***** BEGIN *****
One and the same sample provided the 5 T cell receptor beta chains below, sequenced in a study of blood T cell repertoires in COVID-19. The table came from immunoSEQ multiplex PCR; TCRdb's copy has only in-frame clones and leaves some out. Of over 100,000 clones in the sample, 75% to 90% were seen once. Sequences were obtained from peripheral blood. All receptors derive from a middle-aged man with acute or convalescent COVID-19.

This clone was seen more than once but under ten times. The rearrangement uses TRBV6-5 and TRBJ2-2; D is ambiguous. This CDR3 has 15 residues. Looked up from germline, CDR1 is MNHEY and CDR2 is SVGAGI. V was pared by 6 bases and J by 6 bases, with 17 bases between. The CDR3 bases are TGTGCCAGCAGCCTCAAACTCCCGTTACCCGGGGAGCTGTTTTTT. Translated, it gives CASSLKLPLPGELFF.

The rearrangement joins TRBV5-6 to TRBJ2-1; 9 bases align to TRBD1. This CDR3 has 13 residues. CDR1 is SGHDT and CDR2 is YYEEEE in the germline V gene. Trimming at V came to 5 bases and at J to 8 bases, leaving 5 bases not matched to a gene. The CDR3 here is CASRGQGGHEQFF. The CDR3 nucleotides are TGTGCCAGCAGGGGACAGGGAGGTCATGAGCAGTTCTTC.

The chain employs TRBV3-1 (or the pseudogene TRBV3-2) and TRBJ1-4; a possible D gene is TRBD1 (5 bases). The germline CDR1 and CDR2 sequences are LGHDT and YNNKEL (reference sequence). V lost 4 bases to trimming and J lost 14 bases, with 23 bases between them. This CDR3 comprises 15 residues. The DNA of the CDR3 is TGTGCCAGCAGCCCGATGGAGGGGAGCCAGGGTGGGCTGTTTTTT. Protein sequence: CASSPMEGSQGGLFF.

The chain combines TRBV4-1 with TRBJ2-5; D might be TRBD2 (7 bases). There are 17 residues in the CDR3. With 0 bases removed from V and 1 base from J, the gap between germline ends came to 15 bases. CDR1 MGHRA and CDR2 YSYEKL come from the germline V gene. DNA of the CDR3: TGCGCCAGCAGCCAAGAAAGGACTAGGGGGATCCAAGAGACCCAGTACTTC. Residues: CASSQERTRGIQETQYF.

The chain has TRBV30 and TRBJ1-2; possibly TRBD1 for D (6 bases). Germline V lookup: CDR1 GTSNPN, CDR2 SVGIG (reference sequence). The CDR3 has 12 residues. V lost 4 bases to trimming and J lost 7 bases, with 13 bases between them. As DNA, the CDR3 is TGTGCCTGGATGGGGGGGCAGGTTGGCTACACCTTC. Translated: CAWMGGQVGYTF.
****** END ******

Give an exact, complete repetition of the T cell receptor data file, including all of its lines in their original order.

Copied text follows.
One and the same sample provided the 5 T cell receptor beta chains below, sequenced in a study of blood T cell repertoires in COVID-19. The table came from immunoSEQ multiplex PCR; TCRdb's copy has only in-frame clones and leaves some out. Of over 100,000 clones in the sample, 75% to 90% were seen once. Sequences were obtained from peripheral blood. All receptors derive from a middle-aged man with acute or convalescent COVID-19.

This clone was seen more than once but under ten times. The rearrangement uses TRBV6-5 and TRBJ2-2; D is ambiguous. This CDR3 has 15 residues. Looked up from germline, CDR1 is MNHEY and CDR2 is SVGAGI. V was pared by 6 bases and J by 6 bases, with 17 bases between. The CDR3 bases are TGTGCCAGCAGCCTCAAACTCCCGTTACCCGGGGAGCTGTTTTTT. Translated, it gives CASSLKLPLPGELFF.

The rearrangement joins TRBV5-6 to TRBJ2-1; 9 bases align to TRBD1. This CDR3 has 13 residues. CDR1 is SGHDT and CDR2 is YYEEEE in the germline V gene. Trimming at V came to 5 bases and at J to 8 bases, leaving 5 bases not matched to a gene. The CDR3 here is CASRGQGGHEQFF. The CDR3 nucleotides are TGTGCCAGCAGGGGACAGGGAGGTCATGAGCAGTTCTTC.

The chain employs TRBV3-1 (or the pseudogene TRBV3-2) and TRBJ1-4; a possible D gene is TRBD1 (5 bases). The germline CDR1 and CDR2 sequences are LGHDT and YNNKEL (reference sequence). V lost 4 bases to trimming and J lost 14 bases, with 23 bases between them. This CDR3 comprises 15 residues. The DNA of the CDR3 is TGTGCCAGCAGCCCGATGGAGGGGAGCCAGGGTGGGCTGTTTTTT. Protein sequence: CASSPMEGSQGGLFF.

The chain combines TRBV4-1 with TRBJ2-5; D might be TRBD2 (7 bases). There are 17 residues in the CDR3. With 0 bases removed from V and 1 base from J, the gap between germline ends came to 15 bases. CDR1 MGHRA and CDR2 YSYEKL come from the germline V gene. DNA of the CDR3: TGCGCCAGCAGCCAAGAAAGGACTAGGGGGATCCAAGAGACCCAGTACTTC. Residues: CASSQERTRGIQETQYF.

The chain has TRBV30 and TRBJ1-2; possibly TRBD1 for D (6 bases). Germline V lookup: CDR1 GTSNPN, CDR2 SVGIG (reference sequence). The CDR3 has 12 residues. V lost 4 bases to trimming and J lost 7 bases, with 13 bases between them. As DNA, the CDR3 is TGTGCCTGGATGGGGGGGCAGGTTGGCTACACCTTC. Translated: CAWMGGQVGYTF.